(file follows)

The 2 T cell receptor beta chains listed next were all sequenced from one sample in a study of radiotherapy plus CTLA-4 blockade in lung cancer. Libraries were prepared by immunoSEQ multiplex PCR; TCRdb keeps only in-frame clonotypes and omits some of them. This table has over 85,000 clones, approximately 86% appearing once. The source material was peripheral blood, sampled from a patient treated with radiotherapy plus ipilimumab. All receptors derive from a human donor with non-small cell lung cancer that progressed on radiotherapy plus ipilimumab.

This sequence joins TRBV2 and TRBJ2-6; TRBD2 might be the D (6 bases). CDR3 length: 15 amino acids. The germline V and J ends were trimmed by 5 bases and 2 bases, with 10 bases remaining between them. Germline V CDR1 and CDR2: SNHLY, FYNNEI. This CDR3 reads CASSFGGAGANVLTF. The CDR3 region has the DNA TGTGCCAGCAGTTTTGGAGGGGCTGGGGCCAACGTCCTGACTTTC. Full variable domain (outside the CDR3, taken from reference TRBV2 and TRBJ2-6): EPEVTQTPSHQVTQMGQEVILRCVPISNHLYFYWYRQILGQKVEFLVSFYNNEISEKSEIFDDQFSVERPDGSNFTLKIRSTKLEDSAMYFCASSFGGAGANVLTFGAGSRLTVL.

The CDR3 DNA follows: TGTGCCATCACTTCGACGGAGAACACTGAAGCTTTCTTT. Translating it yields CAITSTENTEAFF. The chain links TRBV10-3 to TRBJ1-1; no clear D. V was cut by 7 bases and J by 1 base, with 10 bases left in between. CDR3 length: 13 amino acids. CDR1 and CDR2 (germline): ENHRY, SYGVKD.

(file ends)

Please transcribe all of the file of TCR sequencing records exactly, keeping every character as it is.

The 2 T cell receptor beta chains listed next were all sequenced from one sample in a study of radiotherapy plus CTLA-4 blockade in lung cancer. Libraries were prepared by immunoSEQ multiplex PCR; TCRdb keeps only in-frame clonotypes and omits some of them. This table has over 85,000 clones, approximately 86% appearing once. The source material was peripheral blood, sampled from a patient treated with radiotherapy plus ipilimumab. All receptors derive from a human donor with non-small cell lung cancer that progressed on radiotherapy plus ipilimumab.

This sequence joins TRBV2 and TRBJ2-6; TRBD2 might be the D (6 bases). CDR3 length: 15 amino acids. The germline V and J ends were trimmed by 5 bases and 2 bases, with 10 bases remaining between them. Germline V CDR1 and CDR2: SNHLY, FYNNEI. This CDR3 reads CASSFGGAGANVLTF. The CDR3 region has the DNA TGTGCCAGCAGTTTTGGAGGGGCTGGGGCCAACGTCCTGACTTTC. Full variable domain (outside the CDR3, taken from reference TRBV2 and TRBJ2-6): EPEVTQTPSHQVTQMGQEVILRCVPISNHLYFYWYRQILGQKVEFLVSFYNNEISEKSEIFDDQFSVERPDGSNFTLKIRSTKLEDSAMYFCASSFGGAGANVLTFGAGSRLTVL.

The CDR3 DNA follows: TGTGCCATCACTTCGACGGAGAACACTGAAGCTTTCTTT. Translating it yields CAITSTENTEAFF. The chain links TRBV10-3 to TRBJ1-1; no clear D. V was cut by 7 bases and J by 1 base, with 10 bases left in between. CDR3 length: 13 amino acids. CDR1 and CDR2 (germline): ENHRY, SYGVKD.